Three long, ugly years of massive job cuts are finally over at the struggling Canadian company, once the pioneering leader of the smartphone pack. Chief executive John Chen heralded the good news in an internal memo to employees obtained by Thomson Reuters yesterday.
"We have completed the restructuring notification process, and the workforce reduction that began three years ago is now behind us," Chen said in an email to workers last Friday. Finally, the very last of his axes has fallen.
Chen also announced in the note that the Waterloo, Ontario-based company plans to add new hires in customer service, sales and product development, though only in “modest numbers” and “barring any unexpected downturns in the market.”
An estimate of how many people will be onboarded is not yet known. BlackBerry said it would not provide further comment at this time.
Chen, widely recognized for bringing Sybase Inc. back from the brink during his 1997-2012 term at the enterprise software firm, also underscored in the memo that the company is gearing up for more strategic acquisitions. In another push toward a comeback, BlackBerry last week acquired Secusmart, a German high-security voice and data encryption firm that specializes in anti-eavesdropping solutions for government agencies, telecommunications and enterprise-level businesses.
With sales deeply dented by the meteoric popularity of Apple and Android handsets, BlackBerry slashed its headcount by approximately 60 percent over the past three years in an uphill fight to reclaim its former CrackBerry glory. The extended layoffs didn’t come as a shock. According to Re/code, the company had warned that it would shrink its ranks from its 2011 max of more than 17,500 to 7,000.
In closing, Chen cautioned employees that there is “no margin for error to complete BlackBerry’s turnaround to success.” He also urged them to hunker down as the company prepares to launch new hardware (including two QWERTY-outfitted smartphones, the super bulky Passport and the throwback Classic) and overhauled versions of existing software in the coming months.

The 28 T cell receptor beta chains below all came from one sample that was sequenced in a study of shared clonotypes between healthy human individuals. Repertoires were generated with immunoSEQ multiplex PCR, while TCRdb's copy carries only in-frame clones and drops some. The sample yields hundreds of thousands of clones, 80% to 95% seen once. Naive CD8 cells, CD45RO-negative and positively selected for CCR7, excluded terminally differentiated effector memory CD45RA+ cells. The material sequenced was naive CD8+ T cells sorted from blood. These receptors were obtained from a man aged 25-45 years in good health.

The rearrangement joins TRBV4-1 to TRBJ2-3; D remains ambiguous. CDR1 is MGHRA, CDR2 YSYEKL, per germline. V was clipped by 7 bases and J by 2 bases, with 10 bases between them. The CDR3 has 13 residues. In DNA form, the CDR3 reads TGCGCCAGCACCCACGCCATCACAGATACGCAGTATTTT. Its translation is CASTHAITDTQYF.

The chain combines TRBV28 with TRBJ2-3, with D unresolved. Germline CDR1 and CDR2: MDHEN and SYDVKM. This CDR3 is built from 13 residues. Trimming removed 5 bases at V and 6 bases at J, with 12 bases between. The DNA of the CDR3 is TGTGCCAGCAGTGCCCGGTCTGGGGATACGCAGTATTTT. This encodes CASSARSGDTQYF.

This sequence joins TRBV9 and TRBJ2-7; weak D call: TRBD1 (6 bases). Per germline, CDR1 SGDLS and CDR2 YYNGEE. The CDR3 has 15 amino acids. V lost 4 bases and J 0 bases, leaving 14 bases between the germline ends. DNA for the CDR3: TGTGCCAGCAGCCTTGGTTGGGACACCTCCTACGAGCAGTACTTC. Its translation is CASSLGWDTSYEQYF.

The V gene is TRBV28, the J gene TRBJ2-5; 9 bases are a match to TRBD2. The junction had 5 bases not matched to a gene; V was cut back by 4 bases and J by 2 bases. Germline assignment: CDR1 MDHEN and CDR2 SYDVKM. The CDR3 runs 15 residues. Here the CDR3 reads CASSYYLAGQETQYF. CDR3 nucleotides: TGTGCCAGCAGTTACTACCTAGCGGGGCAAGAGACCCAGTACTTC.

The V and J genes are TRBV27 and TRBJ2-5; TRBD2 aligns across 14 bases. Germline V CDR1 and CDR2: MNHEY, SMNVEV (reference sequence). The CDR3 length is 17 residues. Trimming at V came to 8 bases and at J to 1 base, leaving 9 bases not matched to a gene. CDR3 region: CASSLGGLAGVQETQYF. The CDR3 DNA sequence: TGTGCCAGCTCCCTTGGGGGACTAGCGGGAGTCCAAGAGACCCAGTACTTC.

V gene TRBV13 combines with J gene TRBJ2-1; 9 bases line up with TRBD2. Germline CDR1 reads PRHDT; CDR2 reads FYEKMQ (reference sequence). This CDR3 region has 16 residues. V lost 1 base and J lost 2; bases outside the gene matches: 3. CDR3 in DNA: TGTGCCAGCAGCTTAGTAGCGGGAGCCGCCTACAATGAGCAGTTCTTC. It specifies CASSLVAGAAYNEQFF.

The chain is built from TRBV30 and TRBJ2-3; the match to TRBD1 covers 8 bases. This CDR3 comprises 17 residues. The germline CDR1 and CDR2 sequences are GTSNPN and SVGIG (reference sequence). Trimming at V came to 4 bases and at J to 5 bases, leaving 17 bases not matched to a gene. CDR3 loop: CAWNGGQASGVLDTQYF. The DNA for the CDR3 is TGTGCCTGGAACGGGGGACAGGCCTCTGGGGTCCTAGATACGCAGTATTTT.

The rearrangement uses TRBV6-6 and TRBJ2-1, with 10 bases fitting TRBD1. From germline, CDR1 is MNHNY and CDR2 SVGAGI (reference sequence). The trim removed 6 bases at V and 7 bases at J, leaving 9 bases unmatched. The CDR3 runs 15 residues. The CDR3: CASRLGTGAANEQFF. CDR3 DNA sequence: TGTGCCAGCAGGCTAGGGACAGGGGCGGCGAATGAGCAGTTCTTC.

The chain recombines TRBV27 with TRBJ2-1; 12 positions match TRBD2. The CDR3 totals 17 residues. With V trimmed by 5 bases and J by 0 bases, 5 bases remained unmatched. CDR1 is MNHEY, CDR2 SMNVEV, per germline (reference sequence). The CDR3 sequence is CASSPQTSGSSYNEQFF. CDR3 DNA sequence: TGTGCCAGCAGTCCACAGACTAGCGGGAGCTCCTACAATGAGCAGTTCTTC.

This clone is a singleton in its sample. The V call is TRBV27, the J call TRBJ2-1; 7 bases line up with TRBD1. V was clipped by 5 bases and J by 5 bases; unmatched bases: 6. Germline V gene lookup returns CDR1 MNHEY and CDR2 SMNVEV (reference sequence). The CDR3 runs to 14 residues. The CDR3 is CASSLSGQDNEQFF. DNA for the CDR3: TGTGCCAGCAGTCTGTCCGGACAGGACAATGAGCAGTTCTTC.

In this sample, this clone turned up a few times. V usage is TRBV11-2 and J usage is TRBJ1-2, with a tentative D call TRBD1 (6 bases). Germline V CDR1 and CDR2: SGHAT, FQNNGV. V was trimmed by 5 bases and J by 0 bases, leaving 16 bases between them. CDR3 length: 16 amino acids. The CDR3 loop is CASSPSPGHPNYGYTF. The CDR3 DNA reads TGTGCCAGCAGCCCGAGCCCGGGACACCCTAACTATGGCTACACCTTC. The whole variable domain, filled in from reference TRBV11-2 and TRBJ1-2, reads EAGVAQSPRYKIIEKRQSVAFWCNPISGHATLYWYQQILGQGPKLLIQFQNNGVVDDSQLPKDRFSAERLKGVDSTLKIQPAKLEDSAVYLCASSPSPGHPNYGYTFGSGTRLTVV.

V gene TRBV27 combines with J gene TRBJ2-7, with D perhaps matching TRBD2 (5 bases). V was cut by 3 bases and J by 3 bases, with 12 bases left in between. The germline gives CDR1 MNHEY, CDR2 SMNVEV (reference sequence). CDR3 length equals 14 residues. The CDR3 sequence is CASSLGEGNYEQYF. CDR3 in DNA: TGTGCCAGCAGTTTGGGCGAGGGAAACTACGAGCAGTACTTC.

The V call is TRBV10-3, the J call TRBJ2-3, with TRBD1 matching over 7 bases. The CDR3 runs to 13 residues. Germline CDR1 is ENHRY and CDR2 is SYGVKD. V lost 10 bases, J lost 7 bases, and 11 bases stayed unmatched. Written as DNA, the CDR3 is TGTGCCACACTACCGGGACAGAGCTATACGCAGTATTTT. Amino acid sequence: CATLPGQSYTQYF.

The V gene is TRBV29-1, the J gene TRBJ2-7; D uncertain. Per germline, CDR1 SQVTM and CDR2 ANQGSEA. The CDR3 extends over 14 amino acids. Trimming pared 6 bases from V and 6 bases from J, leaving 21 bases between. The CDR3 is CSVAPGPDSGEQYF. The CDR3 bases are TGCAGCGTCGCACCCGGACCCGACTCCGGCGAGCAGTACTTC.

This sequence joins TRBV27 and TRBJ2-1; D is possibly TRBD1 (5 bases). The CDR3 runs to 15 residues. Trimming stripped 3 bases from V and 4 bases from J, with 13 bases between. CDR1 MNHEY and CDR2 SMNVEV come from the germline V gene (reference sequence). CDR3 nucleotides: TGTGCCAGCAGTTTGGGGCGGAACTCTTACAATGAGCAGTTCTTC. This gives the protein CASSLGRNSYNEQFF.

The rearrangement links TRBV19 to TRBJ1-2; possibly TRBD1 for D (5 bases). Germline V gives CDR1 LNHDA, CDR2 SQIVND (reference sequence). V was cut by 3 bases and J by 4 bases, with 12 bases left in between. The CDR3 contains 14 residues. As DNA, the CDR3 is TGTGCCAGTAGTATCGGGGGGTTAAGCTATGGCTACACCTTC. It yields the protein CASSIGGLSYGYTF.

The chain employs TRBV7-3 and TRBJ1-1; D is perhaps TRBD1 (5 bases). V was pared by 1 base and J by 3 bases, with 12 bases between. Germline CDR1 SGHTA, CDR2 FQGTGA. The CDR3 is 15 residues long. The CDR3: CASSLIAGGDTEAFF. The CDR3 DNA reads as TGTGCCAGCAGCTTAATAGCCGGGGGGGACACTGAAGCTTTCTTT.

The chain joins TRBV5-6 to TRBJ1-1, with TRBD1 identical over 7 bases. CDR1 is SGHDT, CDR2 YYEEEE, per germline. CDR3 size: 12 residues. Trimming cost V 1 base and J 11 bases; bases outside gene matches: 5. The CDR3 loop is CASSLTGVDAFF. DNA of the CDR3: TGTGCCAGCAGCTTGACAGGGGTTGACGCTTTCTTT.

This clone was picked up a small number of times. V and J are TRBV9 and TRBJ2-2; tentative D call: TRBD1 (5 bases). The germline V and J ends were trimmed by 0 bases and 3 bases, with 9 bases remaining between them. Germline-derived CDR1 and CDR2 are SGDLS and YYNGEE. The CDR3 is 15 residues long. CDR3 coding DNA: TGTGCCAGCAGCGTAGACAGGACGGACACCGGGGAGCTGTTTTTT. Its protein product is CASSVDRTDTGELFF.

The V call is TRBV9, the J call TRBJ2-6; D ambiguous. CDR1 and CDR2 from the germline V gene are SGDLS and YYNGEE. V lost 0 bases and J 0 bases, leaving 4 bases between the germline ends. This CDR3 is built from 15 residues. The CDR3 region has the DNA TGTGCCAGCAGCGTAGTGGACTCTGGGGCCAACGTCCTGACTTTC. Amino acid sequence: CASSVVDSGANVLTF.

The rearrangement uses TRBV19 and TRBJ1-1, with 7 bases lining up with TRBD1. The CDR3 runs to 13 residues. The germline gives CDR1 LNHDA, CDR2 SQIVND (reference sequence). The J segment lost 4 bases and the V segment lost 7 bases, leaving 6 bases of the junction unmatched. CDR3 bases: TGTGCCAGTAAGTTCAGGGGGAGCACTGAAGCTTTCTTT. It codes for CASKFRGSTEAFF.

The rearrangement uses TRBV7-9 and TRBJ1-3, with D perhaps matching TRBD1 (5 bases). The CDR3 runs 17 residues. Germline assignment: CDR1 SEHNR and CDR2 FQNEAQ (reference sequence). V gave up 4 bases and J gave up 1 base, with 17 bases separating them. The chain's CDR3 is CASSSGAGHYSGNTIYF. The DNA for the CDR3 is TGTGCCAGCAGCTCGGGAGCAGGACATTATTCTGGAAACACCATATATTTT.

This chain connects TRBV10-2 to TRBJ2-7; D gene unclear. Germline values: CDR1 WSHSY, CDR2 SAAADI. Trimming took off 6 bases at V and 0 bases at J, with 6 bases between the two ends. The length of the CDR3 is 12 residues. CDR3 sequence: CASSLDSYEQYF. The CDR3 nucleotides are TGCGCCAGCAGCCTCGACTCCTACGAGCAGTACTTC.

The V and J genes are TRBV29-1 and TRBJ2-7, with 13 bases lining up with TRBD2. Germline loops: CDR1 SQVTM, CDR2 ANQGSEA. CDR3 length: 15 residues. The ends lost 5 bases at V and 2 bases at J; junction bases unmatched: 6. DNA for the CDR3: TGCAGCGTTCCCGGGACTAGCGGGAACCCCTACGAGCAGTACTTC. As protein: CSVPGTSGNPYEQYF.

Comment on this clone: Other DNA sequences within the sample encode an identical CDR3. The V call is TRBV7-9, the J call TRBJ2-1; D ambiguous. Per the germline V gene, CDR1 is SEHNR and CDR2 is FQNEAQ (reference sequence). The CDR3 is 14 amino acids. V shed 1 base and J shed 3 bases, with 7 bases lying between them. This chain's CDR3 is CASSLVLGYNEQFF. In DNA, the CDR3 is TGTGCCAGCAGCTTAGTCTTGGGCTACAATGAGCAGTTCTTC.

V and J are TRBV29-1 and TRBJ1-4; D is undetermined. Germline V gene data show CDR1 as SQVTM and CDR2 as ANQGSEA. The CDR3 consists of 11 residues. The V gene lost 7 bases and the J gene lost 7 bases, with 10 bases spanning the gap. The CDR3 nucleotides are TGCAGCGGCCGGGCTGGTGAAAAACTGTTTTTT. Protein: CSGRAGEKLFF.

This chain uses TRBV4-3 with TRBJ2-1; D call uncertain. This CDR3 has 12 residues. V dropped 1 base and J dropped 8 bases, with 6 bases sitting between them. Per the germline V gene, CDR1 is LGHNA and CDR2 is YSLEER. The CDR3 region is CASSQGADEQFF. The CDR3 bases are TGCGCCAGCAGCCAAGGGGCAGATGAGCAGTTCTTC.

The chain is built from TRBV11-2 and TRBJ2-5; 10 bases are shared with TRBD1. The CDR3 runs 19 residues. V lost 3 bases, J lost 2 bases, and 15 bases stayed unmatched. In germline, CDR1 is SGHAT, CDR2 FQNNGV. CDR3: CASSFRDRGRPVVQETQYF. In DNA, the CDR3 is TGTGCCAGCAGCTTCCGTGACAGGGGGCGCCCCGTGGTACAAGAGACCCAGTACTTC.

Remember way back when BlackBerry was still quasi-cool, when global mega stars like Madonna and Alicia Keys stumped for it? Chen, who recently predicted that BlackBerry’s chances of survival are “better than 80/20,” isn’t sure the once-iconic brand will ever blow up that big again, but he’s not throwing in the towel.
"Whether it’s going to be good enough to be iconic again, OK, that’s something I need to chew on,” Chen recently admitted in a Bloomberg TV interview. “I don’t know the answer to that question.”
Meanwhile, BlackBerry announced today that its Secure Work Space solution has received vital security clearance from the Defense Information Systems Agency. The approval greenlights U.S. Department of Defense personnel to use rival iOS and Android smartphones and tablets connected to its BlackBerry Enterprise Service 10 system.
Hailed for its exceptional security, BlackBerry has long been a top smartphone of choice for high-ranking executives and government officials the world over, the most prominent being President Barack Obama.
Despite earlier reports, the commander-in-chief hasn’t dumped his National Security Agency-modified BlackBerry yet, but this key government thumbs-up could have him more seriously weighing options from Samsung and LG. The Secret Service won’t let him use an iPhone, his daughters’ favorite smartphone, for “security reasons.